MAC: Mines and Communities


Published by MAC on 2007-06-01



(June 1, 2007) In a landmark case, Chile's Supreme Court ruled this week that the state must compensate 356 residents of two slums in the northern mining city of Arica for health problems brought on by years of exposure to open deposits of toxic waste. Promel, the Swedish company responsible for the importation of the toxic materials, cannot compensate the plaintiffs because the company no longer exists. Court documents reveal that health authorities let the toxic waste lay bare, literally on the ground without shelter, for almost 15 years as the area became populated by poorer residents living on the city's margins.

The court ruled that the citizens of the Cerro Chuño and Las Industriales slums of Arica each receive reparations of more than US$15,000 for physical and emotional damages brought on by heavy metal poisoning. A previous ruling fixed the number of inhabitants eligible for compensation at 176, but the final Court of Appeals judged another 180 residents worthy of reparation for emotional damages directly connected to the toxic materials.

The state is liable because the Ministry of Health did not adopt any measures to protect the residents from the 20,000 tons of toxic materials it allowed Promel to begin storing in the area in 1984. The court ruled that the Ministry of Health offered the residents no protection and did not meet its obligations to the Sanitary Code, the General Law on Environmental Areas and the Basel Convention Treaty. Chile ratified the international treaty in November 1992 with the aim of limiting the movements of hazardous waste from developed countries to less developed countries like Chile, as well as managing existing hazardous waste in an environmentally conscious manner.


Promel bought thousands of tons of lead, arsenic, zinc, cadium, mercury and copper and brought them from Sweden to Chile to use in the extraction and treatment of minerals from mines in the area. The cargo was left in Arica's Site F, at the time an industrial area with no residents. Years passed as Promel awaited authorization from customs to use the materials, which was never granted. Meanwhile, Chile's Urban Housing Service (Serviu) began developing the area for residential use despite possessing studies showing high levels of soil contamination. In 1990 Serviu began building basic housing and gradually developed the area to its present level of high population density.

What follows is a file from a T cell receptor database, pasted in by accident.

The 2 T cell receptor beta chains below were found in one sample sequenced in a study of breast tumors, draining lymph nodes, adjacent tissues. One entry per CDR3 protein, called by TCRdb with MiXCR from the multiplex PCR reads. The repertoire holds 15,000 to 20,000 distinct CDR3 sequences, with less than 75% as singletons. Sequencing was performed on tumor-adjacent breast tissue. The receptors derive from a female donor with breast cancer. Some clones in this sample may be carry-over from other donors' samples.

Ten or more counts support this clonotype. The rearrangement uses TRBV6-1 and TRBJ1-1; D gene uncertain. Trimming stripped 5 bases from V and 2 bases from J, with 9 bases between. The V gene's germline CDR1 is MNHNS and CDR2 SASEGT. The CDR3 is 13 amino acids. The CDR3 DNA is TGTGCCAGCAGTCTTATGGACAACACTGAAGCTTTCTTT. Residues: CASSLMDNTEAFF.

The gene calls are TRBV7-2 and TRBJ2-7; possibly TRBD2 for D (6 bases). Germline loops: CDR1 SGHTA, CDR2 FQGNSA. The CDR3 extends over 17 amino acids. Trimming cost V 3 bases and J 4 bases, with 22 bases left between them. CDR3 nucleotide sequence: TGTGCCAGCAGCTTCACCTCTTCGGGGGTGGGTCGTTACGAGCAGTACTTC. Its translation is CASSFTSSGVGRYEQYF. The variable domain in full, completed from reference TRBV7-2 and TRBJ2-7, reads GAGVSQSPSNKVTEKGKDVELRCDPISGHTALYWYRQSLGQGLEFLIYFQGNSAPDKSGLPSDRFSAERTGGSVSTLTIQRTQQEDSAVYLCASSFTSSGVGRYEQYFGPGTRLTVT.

Serviu argued that the housing deficit in the city and the people's wishes obliged it to build lodging in a zone previously designated for industrial use.

Eventually Promel gave up attempting to put the toxic materials to use, and in 1993 the company tried to transfer the waste to the government. However, the Customs Service rejected the state's paying for the removal of the waste. In 1997 the Arica Court of Appeals ordered the Ministry of Health to remove of all the materials, which was finally done in March 1998.

Despite the extraction of the materials, their dust had already been spread around the community by the elements. Samples taken afterwards revealed the presence of lead and arsenic in many houses. Blood tests revealed that thousands of residents had high levels of lead in their blood due to involuntary exposure to the waste.

In the court's opinion, "The affected persons ingested or breathed in these metals which produced--among other symptoms--hair loss, fainting, vomiting, diarrhea, nausea, head pain, rashes, and mental problems." Other permanent effects of lead poisoning include high blood pressure, involuntary abortions, brain damage, changes in the masculine reproductive system, anemia, learning disabilities in children and change in disposition. The Supreme Court decided to compensate all residents who can prove their health has been damaged.

The case has taken almost ten years to reach final judgment. The environmental lawyer Francisco Ferrada called the case a sad history. "A lot of people had their pictures taken with the victims, even Bachelet when she was Minister of Health," he said. "But no one was capable of taking the concrete steps needed to repair the damage done. What the court did this week was bring some justice to the victims."

Home | About Us | Companies | Countries | Minerals | Contact Us
© Mines and Communities 2013. Web site by Zippy Info